January 24th, in 1975 in Köln, Germany, one of the most extraordinary stories in music, and indeed in life, played out.
Seventeen year-old student and part-time promoter Vera Brandes had booked this young African American prodigious pianist, Keith Jarrett, to play a concert after the opera that night.
The audience was high society, and included a couple of world-renowned conductors, many of whom were there to no doubt scoff at the reputation of this hyped-up upstart.
Now Keith Jarrett was very particular about the instrument he played – it had to be a Bösendorfer 290 Imperial concert grand. It’s been speculated he was on the autism spectrum, but that’s neither here nor there.
As the story goes, the opera house staff had told the promoter that it was no problem, they had a Bösendorfer there at the hall. As it turns out, it was a rehearsal room piano, undersized and badly out of tune.
When Keith arrived, exhausted, after a five hour drive, in a back brace due to chronic pain and exhaustion from insomnia, to discover the condition of the piano he was meant to play, this renowned perfectionist with perfect pitch was understandably upset, and refused to go on.
You have to imagine that moment. You’ve got 1300 people in a hall, it’s late, they’re waiting to see this black American pianist play his attempt at music in their hallowed establishment, you’ve got a seventeen year-old promoter who has somehow pulled off this coup to get him there, who knows what financial situation she was in, and now he’s saying he won’t play, and fair enough, because the piano is shit and out of tune.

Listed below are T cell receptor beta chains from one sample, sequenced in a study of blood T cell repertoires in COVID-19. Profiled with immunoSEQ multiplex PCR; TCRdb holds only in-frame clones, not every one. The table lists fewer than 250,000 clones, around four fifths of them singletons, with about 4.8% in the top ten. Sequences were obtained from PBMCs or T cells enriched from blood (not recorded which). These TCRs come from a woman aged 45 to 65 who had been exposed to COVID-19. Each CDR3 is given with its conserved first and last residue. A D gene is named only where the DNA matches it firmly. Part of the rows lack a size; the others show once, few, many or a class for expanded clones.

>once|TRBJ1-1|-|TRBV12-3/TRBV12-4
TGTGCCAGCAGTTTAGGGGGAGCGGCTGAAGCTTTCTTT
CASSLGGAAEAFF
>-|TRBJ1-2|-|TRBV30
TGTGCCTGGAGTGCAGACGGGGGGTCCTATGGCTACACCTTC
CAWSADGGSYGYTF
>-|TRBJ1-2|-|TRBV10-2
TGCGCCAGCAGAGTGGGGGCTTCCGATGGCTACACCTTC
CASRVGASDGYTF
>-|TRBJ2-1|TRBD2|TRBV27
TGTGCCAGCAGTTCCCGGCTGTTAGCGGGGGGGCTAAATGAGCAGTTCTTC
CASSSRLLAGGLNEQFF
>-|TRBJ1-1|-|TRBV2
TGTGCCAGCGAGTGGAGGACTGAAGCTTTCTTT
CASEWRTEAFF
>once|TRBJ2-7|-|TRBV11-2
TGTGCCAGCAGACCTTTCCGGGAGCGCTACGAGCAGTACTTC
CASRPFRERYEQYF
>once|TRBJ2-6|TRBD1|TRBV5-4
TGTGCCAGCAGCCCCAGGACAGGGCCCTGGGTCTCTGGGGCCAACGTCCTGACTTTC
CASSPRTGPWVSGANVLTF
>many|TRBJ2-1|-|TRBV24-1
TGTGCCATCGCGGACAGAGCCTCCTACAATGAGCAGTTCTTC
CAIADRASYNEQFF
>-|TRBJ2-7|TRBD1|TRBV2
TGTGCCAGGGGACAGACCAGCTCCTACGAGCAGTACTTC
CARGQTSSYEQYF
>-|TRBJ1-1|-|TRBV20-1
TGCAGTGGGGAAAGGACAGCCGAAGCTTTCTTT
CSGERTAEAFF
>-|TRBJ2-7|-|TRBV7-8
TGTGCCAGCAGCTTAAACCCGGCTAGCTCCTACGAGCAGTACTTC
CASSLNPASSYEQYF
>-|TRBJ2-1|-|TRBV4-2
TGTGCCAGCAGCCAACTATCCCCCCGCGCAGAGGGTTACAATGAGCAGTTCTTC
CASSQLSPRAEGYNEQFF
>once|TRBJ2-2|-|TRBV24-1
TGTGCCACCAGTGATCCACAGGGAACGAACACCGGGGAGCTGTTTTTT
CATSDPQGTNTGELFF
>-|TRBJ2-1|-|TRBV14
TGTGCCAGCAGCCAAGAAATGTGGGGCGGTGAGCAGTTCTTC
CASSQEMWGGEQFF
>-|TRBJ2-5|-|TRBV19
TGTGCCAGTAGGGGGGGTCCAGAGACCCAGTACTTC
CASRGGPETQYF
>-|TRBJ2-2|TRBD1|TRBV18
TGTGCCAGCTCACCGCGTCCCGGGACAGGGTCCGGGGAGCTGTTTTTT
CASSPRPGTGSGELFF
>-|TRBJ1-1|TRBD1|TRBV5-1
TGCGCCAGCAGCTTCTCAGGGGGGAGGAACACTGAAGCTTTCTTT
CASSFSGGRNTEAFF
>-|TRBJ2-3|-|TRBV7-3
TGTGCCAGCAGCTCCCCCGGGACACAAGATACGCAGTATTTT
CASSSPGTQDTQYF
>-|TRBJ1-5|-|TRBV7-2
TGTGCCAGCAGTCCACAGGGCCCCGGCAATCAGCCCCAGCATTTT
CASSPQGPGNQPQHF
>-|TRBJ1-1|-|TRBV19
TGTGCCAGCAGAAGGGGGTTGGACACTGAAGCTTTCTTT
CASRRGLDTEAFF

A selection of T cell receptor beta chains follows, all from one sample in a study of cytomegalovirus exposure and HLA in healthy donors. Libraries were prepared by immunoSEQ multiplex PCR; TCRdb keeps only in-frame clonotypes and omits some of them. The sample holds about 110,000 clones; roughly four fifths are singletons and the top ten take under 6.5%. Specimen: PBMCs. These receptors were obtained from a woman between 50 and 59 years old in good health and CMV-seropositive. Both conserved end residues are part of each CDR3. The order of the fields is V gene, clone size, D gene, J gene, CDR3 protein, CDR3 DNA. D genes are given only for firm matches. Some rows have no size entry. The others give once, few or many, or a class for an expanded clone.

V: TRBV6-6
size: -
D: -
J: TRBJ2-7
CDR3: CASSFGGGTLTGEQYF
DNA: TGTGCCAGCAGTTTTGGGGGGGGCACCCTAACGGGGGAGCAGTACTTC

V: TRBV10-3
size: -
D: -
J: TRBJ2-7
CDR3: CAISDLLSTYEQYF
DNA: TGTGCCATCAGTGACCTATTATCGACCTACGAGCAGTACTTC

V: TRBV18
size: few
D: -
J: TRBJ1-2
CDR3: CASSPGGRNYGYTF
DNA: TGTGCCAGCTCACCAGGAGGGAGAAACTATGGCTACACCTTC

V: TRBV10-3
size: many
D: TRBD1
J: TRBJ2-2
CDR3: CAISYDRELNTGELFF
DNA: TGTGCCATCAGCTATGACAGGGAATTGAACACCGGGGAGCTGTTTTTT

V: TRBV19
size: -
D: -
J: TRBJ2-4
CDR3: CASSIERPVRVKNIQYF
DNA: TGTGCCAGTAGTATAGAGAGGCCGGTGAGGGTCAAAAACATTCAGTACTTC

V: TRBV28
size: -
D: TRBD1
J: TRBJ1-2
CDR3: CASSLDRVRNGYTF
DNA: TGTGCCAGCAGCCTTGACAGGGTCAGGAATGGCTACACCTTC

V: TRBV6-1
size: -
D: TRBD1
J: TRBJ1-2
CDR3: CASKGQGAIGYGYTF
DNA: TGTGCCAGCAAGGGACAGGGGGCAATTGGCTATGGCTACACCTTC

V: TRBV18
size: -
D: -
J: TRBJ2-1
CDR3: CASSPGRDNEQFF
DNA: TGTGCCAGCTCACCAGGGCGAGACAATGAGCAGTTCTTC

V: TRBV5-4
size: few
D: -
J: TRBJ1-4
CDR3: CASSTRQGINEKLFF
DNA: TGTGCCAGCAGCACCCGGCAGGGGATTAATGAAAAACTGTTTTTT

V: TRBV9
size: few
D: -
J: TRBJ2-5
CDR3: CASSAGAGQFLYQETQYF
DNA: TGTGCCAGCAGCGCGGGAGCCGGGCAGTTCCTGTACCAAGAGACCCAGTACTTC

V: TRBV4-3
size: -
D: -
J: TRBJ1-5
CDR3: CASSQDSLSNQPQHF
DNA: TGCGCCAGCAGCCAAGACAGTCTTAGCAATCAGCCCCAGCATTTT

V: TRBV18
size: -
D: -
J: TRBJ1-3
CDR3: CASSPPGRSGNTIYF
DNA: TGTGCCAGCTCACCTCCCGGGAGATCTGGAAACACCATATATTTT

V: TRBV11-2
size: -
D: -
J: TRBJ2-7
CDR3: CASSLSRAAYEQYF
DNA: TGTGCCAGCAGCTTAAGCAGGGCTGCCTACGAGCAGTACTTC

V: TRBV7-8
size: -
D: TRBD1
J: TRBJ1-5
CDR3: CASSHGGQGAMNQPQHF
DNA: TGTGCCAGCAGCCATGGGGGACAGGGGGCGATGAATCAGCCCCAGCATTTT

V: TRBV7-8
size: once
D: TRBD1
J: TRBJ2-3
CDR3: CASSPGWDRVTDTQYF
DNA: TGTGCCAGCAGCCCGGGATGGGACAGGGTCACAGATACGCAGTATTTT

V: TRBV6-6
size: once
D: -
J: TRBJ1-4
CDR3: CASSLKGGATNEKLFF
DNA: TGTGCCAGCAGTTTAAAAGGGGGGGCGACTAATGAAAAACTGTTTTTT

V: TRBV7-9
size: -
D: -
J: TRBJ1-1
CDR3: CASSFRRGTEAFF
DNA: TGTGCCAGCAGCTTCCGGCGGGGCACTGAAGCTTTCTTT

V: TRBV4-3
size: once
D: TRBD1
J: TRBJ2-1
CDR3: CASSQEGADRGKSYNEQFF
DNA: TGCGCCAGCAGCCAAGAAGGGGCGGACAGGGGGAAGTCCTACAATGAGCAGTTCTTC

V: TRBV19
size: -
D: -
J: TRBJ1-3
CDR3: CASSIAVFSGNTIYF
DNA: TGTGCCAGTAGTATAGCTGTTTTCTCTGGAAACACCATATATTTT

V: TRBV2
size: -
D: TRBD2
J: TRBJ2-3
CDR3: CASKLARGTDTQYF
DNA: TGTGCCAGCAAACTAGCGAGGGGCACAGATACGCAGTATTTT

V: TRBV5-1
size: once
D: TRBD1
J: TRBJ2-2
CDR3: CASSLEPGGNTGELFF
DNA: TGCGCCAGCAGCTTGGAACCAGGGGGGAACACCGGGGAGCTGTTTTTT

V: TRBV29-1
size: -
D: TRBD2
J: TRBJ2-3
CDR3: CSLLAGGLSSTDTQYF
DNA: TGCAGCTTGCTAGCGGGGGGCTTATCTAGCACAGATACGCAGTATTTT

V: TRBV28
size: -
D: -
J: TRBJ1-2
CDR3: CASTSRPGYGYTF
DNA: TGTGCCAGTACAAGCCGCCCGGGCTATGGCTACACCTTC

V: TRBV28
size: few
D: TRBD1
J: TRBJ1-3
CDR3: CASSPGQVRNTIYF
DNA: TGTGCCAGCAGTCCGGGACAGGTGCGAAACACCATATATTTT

So Vera does not back down, and somehow manages to convince him to go on. He finally does, at 11:30pm, so imagine how the audience is feeling, and because much of the piano is unplayable, he goes out there and he starts to improvise. You can hear it. He’s choosing keys. Just feeling his way around with the bits he deems to be tolerable.
And what he produces is nothing short of fucking profound. Truly. I beg you to listen to it. I’m playing it as I write. Lie down on the floor, with a glass of wine, and just listen. You can feel it all. Him, as he opens out, the audience, as they start to realise what a moment they’re a part of, even Vera, standing side of stage, tears streaming down her cheeks.
You don’t need me to tell you that magic can come from adversity, if you have the courage to show up and play, and the spirit to flow with whatever notes are left in tune.
Thank you Keith and Vera, and bravo.